8 comments:

Anonymous said...

Meredith, it's so great you're finally getting to enjoy beautiful literature.
And now I'm feeling less foolish for doing a boring business degree. I've long regretted not doing arts -- but you've just diminished that regret. And I'm thankful I could at least read novels for fun while at uni! I never got into Tolkien previously but am now reading Fellowship of the Ring to the family each night. We are all hooked. Good literature is a precious, glorious gift.
Which raises for me the impoverished nature of the childhoods I see in my kids' peers. No great literature in the classroom, very little in the school library and, for most, none at home. Will this generation grow into techno-savvy, shallow, short-attention-spanned dopamine-addicts?
Sometimes I buy good books as gifts but then as my child rocks up to the party with a novel or two it looks mean beside the glistening-plastic-from-China-that's-destined-for-landfill.
If you have thoughts on this, I'd be interested.
Thanks for blogging,
Sal

Amy said...

You should read Villette too! Also a Bronte. I read it for a Victorian English tutorial presentation (probably the main reason I finished it in another 'novel a week' course) and loved it. Haven't read it since though. Perhaps now's the time!

Meredith said...

Thanks Amy. I was wondering about Villette. I've been told Charlotte Bronte's biography of Elizabeth Gaskell is the pinnacle of biographies. So I shall pursue Charlotte a little further. Yay.

Meredith said...

Hi dear Sal. The good thing about my uni was that its course structure was extremely flexible so I did the bare minimum of lit units in the end and far more education units than I might have otherwise had access to - so that at least worked in my favour.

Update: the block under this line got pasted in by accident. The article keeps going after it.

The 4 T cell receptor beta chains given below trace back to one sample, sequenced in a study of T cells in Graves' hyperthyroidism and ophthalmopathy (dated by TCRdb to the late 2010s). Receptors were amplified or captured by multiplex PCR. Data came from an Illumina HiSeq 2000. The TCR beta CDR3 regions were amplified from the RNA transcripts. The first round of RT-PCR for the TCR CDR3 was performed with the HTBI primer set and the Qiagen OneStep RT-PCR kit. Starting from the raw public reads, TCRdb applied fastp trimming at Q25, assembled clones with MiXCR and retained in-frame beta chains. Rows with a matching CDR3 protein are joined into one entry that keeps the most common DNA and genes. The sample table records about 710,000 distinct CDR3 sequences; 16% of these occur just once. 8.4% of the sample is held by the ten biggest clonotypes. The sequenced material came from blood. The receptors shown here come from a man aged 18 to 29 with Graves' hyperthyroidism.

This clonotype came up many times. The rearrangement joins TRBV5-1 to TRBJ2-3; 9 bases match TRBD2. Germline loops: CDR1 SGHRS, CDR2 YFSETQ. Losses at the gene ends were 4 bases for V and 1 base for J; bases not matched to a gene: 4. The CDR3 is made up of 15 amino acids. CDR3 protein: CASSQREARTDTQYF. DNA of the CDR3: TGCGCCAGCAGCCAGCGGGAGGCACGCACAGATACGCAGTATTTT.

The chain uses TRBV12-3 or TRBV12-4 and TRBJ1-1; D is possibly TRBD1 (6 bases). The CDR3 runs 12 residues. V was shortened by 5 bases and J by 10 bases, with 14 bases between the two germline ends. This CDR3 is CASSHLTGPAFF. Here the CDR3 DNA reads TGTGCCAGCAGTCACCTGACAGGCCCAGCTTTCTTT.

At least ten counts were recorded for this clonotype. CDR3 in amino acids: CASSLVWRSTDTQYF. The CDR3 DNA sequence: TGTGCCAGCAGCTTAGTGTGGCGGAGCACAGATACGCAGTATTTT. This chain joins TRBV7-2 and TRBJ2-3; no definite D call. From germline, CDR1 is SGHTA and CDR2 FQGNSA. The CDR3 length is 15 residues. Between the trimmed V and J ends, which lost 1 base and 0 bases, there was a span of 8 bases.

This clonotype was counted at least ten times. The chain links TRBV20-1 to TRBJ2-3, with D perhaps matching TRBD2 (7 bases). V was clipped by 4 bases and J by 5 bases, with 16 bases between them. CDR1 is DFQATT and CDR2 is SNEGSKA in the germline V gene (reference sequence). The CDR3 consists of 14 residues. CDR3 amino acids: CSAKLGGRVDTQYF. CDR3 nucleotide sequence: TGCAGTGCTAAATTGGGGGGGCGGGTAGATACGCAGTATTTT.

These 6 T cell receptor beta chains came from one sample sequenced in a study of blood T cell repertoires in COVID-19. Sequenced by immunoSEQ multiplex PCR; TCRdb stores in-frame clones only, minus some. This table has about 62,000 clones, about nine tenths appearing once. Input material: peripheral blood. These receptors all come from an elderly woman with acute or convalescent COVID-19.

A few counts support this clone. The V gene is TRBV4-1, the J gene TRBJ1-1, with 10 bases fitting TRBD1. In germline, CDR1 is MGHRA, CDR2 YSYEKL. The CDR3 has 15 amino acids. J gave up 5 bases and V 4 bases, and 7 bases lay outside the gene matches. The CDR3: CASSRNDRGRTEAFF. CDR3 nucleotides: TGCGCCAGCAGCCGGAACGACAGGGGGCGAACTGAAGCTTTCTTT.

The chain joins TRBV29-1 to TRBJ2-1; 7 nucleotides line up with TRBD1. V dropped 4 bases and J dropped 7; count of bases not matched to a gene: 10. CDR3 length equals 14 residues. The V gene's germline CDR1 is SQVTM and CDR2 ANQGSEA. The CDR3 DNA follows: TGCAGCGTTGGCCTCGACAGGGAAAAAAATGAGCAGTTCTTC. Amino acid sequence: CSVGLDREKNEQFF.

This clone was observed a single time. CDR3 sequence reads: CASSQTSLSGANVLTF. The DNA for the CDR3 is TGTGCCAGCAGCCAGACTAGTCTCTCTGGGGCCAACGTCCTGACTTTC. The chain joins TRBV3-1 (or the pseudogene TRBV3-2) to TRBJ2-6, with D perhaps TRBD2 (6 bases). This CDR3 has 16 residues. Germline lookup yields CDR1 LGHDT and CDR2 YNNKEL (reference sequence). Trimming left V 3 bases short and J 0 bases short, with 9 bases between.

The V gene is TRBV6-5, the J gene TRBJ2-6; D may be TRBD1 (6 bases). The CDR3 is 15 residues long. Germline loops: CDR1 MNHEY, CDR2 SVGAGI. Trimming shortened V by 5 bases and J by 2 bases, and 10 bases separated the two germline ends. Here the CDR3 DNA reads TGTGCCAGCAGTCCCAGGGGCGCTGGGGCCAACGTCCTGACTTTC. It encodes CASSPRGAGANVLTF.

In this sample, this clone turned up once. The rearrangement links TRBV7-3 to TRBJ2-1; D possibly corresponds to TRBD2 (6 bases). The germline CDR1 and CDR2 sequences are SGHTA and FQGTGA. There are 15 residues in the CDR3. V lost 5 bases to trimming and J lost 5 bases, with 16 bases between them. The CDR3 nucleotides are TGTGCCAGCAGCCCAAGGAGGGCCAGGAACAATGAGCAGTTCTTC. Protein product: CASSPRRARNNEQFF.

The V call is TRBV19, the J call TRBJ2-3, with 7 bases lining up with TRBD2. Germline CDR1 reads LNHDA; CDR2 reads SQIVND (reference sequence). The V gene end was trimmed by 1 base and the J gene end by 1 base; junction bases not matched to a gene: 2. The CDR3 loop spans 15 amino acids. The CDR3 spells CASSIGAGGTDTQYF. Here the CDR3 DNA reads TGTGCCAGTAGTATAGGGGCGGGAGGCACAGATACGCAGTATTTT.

Kids these days. I so agree. I resolutely give board games, craft activities and cooking packs (like a gingerbread man kit) for every party present for the same reason, steering right away from the techno stuff at every turn.

But I think it is a real problem. We know that constant use of the internet shrinks concentration and creativity. Hard to know how it is all going to turn out. But I guess there will always be a portion of the population who will read, think, create, produce and lead. And maybe in time it is a pendulum that will swing back.

Mx

MichaelB said...

I'm shocked speechless; you didn't actually read them all, all the way through? You hated reading??
I'm going to have to reevaluate so many recollections!
(Is the sky still blue? Must check...)

But if you know Cormac McCarthy, do you recommend Blood Meridian or The Mill on the Floss for my next read?

Alistair Bain said...

Jane Eyre is the perfect novel.

I am reading it at the moment. And from now on everything I read will be compared with it.

I really can't stomach Austen.

Next I'm going to read Tess of the D'Urbervilles.

Meredith said...

MB - What can I say? I was a slow reader. I was terrified of my tutor for that subject. He told me I should have referred to Bakhtin's theory of the carnivalesque. I hadn't even heard of Bakhtin. I also failed my AMus that year. The sky was not blue.

But the sky IS blue and for many years reading has been wonderful and Jane Eyre is the best.

Couldn't give you any advice on Blood Meridian or Mill on the Floss. You might need to ask my sister about at least one of them. I can recommend "Crossing to Safety" by Wallace Stegner though.

Meredith said...

Hi Alastair - yes, I think it is probably good that I read Austen last year and first. There was a certain predictability to her plots. You can pretty much work out who is going to marry who in the first chapter.

Enjoy Tess - and let us know what you think. I remember enjoying Thomas Hardy at the time, but the details are a bit hazy now.